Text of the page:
Binging or eating more than feels comfortable can cause a lot of stress and shame. For many people, the natural response is to try to “fix” it by restricting their food intake the next day. But restriction can actually make the desire to binge stronger and feeds the binge-restrict cycle.
Read on to learn what the binge-restrict cycle is, why restriction keeps you stuck in the cycle, and tips for breaking free from the binge-restrict cycle for good.
Please note that this article does not address binge eating disorder. While “binge” has a clinical definition, for the purpose of this article, “binge” can mean any kind of overeating, eating in a way that feels out of control, or eating past what feels comfortable.
If you suspect you may have binge eating disorder, you deserve support. Visit the NEDA website to search for an eating disorder provider in your area.
What is the Binge-Restrict Cycle?
The binge-restrict cycle starts when you restrict your food intake. Think back to the last time you dieted or restricted certain foods or overall intake. Did you end up breaking your diet and eating a lot of some of the foods that were off limits while you were on the diet?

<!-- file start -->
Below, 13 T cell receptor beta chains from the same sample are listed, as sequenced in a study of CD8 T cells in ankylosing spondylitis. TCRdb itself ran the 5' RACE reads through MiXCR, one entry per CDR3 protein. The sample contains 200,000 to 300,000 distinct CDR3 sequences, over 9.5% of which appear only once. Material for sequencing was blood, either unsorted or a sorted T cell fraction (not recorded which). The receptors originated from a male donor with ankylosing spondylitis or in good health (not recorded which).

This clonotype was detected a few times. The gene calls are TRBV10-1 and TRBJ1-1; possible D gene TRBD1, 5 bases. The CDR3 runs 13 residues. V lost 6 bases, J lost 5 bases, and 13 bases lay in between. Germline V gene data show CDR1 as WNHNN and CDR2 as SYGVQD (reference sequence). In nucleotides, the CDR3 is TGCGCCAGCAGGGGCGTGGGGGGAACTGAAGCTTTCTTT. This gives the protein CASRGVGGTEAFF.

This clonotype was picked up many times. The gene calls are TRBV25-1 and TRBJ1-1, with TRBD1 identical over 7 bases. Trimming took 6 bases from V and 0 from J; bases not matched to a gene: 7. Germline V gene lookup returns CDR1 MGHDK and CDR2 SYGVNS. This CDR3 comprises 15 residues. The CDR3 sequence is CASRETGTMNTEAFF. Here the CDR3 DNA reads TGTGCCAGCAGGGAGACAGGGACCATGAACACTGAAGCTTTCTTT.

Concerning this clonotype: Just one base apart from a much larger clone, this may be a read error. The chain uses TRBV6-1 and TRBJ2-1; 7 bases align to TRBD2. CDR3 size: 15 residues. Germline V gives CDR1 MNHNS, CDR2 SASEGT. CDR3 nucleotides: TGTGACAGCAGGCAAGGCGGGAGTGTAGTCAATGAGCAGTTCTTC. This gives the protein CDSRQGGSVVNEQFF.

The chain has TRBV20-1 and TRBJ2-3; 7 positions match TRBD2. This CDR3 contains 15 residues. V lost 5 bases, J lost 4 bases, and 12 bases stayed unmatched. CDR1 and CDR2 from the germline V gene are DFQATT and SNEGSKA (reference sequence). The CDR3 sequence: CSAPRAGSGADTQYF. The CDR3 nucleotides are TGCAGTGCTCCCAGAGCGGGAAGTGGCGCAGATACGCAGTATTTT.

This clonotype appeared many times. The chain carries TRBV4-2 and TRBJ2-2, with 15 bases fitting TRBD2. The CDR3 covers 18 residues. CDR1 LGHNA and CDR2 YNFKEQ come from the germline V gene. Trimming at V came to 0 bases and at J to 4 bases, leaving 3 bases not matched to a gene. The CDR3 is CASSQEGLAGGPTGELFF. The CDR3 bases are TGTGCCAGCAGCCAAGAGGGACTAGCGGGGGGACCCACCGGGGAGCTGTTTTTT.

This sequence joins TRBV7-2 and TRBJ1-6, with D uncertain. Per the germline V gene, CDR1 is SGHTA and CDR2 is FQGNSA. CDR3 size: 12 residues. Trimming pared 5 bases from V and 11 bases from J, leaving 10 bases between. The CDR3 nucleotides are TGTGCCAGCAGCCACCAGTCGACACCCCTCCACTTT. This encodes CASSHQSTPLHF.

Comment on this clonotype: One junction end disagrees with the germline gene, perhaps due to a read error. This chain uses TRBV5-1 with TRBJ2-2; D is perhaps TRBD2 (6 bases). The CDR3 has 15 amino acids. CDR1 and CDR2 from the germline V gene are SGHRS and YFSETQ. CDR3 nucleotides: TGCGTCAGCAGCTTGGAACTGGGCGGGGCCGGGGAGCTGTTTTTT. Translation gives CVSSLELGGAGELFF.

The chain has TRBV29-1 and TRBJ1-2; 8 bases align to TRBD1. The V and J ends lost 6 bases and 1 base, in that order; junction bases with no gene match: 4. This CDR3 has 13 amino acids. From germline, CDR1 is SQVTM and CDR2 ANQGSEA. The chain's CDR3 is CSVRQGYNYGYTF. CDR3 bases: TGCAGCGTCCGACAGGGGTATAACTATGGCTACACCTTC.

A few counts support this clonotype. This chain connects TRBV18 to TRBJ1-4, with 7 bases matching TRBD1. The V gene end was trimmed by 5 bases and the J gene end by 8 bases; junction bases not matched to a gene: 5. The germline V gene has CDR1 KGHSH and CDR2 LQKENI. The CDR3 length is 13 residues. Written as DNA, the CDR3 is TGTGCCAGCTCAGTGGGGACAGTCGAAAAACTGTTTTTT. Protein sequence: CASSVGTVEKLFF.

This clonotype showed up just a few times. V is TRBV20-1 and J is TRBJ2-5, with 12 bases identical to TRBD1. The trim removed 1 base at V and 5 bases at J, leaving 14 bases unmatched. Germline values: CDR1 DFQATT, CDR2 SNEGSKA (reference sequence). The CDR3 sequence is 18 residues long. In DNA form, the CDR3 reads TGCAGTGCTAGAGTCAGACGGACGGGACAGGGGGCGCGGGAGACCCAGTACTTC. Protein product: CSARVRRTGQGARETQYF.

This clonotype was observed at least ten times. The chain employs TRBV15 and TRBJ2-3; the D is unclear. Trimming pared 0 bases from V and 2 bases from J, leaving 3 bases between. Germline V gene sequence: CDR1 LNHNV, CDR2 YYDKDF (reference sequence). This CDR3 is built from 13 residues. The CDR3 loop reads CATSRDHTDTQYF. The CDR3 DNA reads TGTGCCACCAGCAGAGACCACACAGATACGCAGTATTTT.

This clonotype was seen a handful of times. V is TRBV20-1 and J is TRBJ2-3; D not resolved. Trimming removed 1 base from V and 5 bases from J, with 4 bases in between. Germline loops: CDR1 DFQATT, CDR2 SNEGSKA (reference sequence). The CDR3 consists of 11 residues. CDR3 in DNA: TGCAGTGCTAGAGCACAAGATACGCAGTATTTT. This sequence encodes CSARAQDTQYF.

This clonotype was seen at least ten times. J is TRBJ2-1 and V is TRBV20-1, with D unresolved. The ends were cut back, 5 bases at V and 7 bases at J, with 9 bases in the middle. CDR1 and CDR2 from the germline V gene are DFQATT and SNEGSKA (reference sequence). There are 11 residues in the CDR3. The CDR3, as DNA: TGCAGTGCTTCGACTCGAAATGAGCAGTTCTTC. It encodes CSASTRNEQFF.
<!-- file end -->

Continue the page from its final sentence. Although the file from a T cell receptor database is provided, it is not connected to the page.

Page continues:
You might have even said to yourself, “well, the diet will start again tomorrow.”
If you did, you’re not alone. This is a common cycle among dieters. In fact, restriction is one of the top predictors of a binge. And most people respond to a binge by restricting because they believe it will “fix” the problem. But it only perpetuates the cycle (oh, the irony).
What is a Binge?
According to the DSM-5 (a set of criteria used for diagnosing mental illnesses including eating disorders), a binge eating episode is defined as eating a large amount of food during a specific time period and feeling a lack of control over eating.
A binge can also include:
- Eating faster than normal.
- Eating until you feel uncomfortably full.
- Eating large amounts of food when you’re not actually hungry.
- Eating alone because you’re ashamed of how much you’re eating.
- Feeling disgusted and guilty after overeating.
But overeating does not need to qualify as a “binge” to feel distressing. Eating more than feels comfortable or experiencing out-of-control eating can feel just as bad, even if it doesn’t qualify as “binge eating.” And can keep you in the cycle.
Stages of the Binge-Restrict Cycle